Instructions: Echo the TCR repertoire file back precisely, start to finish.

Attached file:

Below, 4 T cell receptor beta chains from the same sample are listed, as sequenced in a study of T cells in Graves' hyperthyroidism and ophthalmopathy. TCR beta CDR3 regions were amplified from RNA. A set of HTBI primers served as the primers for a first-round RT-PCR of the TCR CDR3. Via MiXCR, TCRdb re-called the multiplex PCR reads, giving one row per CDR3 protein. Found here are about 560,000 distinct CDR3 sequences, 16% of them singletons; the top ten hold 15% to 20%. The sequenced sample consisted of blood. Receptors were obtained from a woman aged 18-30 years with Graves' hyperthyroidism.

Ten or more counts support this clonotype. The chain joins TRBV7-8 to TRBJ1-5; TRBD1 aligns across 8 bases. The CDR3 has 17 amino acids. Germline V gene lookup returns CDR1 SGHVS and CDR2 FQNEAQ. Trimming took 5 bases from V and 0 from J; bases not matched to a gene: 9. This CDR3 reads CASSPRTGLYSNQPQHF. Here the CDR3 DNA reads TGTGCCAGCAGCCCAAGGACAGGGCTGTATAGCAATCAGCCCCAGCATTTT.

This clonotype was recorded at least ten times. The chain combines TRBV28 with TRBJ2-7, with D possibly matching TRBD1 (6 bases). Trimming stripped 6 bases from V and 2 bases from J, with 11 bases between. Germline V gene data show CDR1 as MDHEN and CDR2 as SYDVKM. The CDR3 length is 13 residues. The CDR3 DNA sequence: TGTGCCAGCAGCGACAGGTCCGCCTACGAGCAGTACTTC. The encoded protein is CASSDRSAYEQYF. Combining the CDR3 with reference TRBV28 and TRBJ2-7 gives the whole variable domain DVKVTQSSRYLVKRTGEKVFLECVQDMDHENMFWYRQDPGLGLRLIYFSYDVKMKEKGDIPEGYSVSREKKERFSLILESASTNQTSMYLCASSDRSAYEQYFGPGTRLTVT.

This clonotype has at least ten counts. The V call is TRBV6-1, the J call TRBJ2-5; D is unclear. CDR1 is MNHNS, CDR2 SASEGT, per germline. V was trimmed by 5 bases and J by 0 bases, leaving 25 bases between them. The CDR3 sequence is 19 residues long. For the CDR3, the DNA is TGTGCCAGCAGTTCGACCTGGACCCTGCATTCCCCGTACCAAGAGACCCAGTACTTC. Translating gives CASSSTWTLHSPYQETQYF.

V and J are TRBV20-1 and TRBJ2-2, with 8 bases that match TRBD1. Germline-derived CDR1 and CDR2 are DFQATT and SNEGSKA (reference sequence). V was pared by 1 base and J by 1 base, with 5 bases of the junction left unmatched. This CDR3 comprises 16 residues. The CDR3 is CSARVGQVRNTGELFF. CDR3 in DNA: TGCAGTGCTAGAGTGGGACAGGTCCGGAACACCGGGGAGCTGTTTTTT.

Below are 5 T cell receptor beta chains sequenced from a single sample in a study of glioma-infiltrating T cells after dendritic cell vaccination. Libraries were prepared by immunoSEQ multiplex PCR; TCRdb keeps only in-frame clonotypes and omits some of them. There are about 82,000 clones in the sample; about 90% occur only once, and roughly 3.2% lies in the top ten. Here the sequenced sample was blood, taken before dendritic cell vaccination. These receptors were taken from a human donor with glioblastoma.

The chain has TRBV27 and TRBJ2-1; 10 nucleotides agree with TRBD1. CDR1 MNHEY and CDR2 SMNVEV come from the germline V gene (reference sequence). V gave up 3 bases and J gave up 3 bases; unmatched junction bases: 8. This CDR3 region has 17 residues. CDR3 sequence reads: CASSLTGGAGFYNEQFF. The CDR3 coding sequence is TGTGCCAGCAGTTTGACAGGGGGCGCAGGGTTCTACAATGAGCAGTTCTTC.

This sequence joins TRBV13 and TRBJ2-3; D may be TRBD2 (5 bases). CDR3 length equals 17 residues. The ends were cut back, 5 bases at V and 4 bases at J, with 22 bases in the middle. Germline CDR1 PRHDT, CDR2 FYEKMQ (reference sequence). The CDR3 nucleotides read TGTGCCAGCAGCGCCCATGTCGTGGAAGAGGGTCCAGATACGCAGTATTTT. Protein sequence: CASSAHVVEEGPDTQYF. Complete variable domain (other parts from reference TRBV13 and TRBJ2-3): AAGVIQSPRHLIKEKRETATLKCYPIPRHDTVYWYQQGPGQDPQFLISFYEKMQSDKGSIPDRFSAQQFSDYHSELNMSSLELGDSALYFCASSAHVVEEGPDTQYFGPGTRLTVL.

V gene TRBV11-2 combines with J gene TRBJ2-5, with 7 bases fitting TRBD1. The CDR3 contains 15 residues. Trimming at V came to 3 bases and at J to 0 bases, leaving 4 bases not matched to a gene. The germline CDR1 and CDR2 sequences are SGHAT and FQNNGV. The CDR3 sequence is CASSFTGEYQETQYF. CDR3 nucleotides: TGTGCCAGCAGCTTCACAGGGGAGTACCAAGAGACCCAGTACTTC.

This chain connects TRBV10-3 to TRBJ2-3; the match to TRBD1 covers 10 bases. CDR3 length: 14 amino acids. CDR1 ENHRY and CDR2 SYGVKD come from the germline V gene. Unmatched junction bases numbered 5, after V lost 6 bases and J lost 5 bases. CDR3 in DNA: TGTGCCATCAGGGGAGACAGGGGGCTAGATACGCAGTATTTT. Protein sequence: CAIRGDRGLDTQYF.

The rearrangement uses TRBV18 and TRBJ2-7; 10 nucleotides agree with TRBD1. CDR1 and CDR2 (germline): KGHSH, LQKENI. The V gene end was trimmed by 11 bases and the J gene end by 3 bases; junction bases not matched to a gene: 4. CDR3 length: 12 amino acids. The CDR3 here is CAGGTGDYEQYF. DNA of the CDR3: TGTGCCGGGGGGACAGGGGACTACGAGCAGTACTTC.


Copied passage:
Below, 4 T cell receptor beta chains from the same sample are listed, as sequenced in a study of T cells in Graves' hyperthyroidism and ophthalmopathy. TCR beta CDR3 regions were amplified from RNA. A set of HTBI primers served as the primers for a first-round RT-PCR of the TCR CDR3. Via MiXCR, TCRdb re-called the multiplex PCR reads, giving one row per CDR3 protein. Found here are about 560,000 distinct CDR3 sequences, 16% of them singletons; the top ten hold 15% to 20%. The sequenced sample consisted of blood. Receptors were obtained from a woman aged 18-30 years with Graves' hyperthyroidism.

Ten or more counts support this clonotype. The chain joins TRBV7-8 to TRBJ1-5; TRBD1 aligns across 8 bases. The CDR3 has 17 amino acids. Germline V gene lookup returns CDR1 SGHVS and CDR2 FQNEAQ. Trimming took 5 bases from V and 0 from J; bases not matched to a gene: 9. This CDR3 reads CASSPRTGLYSNQPQHF. Here the CDR3 DNA reads TGTGCCAGCAGCCCAAGGACAGGGCTGTATAGCAATCAGCCCCAGCATTTT.

This clonotype was recorded at least ten times. The chain combines TRBV28 with TRBJ2-7, with D possibly matching TRBD1 (6 bases). Trimming stripped 6 bases from V and 2 bases from J, with 11 bases between. Germline V gene data show CDR1 as MDHEN and CDR2 as SYDVKM. The CDR3 length is 13 residues. The CDR3 DNA sequence: TGTGCCAGCAGCGACAGGTCCGCCTACGAGCAGTACTTC. The encoded protein is CASSDRSAYEQYF. Combining the CDR3 with reference TRBV28 and TRBJ2-7 gives the whole variable domain DVKVTQSSRYLVKRTGEKVFLECVQDMDHENMFWYRQDPGLGLRLIYFSYDVKMKEKGDIPEGYSVSREKKERFSLILESASTNQTSMYLCASSDRSAYEQYFGPGTRLTVT.

This clonotype has at least ten counts. The V call is TRBV6-1, the J call TRBJ2-5; D is unclear. CDR1 is MNHNS, CDR2 SASEGT, per germline. V was trimmed by 5 bases and J by 0 bases, leaving 25 bases between them. The CDR3 sequence is 19 residues long. For the CDR3, the DNA is TGTGCCAGCAGTTCGACCTGGACCCTGCATTCCCCGTACCAAGAGACCCAGTACTTC. Translating gives CASSSTWTLHSPYQETQYF.

V and J are TRBV20-1 and TRBJ2-2, with 8 bases that match TRBD1. Germline-derived CDR1 and CDR2 are DFQATT and SNEGSKA (reference sequence). V was pared by 1 base and J by 1 base, with 5 bases of the junction left unmatched. This CDR3 comprises 16 residues. The CDR3 is CSARVGQVRNTGELFF. CDR3 in DNA: TGCAGTGCTAGAGTGGGACAGGTCCGGAACACCGGGGAGCTGTTTTTT.

Below are 5 T cell receptor beta chains sequenced from a single sample in a study of glioma-infiltrating T cells after dendritic cell vaccination. Libraries were prepared by immunoSEQ multiplex PCR; TCRdb keeps only in-frame clonotypes and omits some of them. There are about 82,000 clones in the sample; about 90% occur only once, and roughly 3.2% lies in the top ten. Here the sequenced sample was blood, taken before dendritic cell vaccination. These receptors were taken from a human donor with glioblastoma.

The chain has TRBV27 and TRBJ2-1; 10 nucleotides agree with TRBD1. CDR1 MNHEY and CDR2 SMNVEV come from the germline V gene (reference sequence). V gave up 3 bases and J gave up 3 bases; unmatched junction bases: 8. This CDR3 region has 17 residues. CDR3 sequence reads: CASSLTGGAGFYNEQFF. The CDR3 coding sequence is TGTGCCAGCAGTTTGACAGGGGGCGCAGGGTTCTACAATGAGCAGTTCTTC.

This sequence joins TRBV13 and TRBJ2-3; D may be TRBD2 (5 bases). CDR3 length equals 17 residues. The ends were cut back, 5 bases at V and 4 bases at J, with 22 bases in the middle. Germline CDR1 PRHDT, CDR2 FYEKMQ (reference sequence). The CDR3 nucleotides read TGTGCCAGCAGCGCCCATGTCGTGGAAGAGGGTCCAGATACGCAGTATTTT. Protein sequence: CASSAHVVEEGPDTQYF. Complete variable domain (other parts from reference TRBV13 and TRBJ2-3): AAGVIQSPRHLIKEKRETATLKCYPIPRHDTVYWYQQGPGQDPQFLISFYEKMQSDKGSIPDRFSAQQFSDYHSELNMSSLELGDSALYFCASSAHVVEEGPDTQYFGPGTRLTVL.

V gene TRBV11-2 combines with J gene TRBJ2-5, with 7 bases fitting TRBD1. The CDR3 contains 15 residues. Trimming at V came to 3 bases and at J to 0 bases, leaving 4 bases not matched to a gene. The germline CDR1 and CDR2 sequences are SGHAT and FQNNGV. The CDR3 sequence is CASSFTGEYQETQYF. CDR3 nucleotides: TGTGCCAGCAGCTTCACAGGGGAGTACCAAGAGACCCAGTACTTC.

This chain connects TRBV10-3 to TRBJ2-3; the match to TRBD1 covers 10 bases. CDR3 length: 14 amino acids. CDR1 ENHRY and CDR2 SYGVKD come from the germline V gene. Unmatched junction bases numbered 5, after V lost 6 bases and J lost 5 bases. CDR3 in DNA: TGTGCCATCAGGGGAGACAGGGGGCTAGATACGCAGTATTTT. Protein sequence: CAIRGDRGLDTQYF.

The rearrangement uses TRBV18 and TRBJ2-7; 10 nucleotides agree with TRBD1. CDR1 and CDR2 (germline): KGHSH, LQKENI. The V gene end was trimmed by 11 bases and the J gene end by 3 bases; junction bases not matched to a gene: 4. CDR3 length: 12 amino acids. The CDR3 here is CAGGTGDYEQYF. DNA of the CDR3: TGTGCCGGGGGGACAGGGGACTACGAGCAGTACTTC.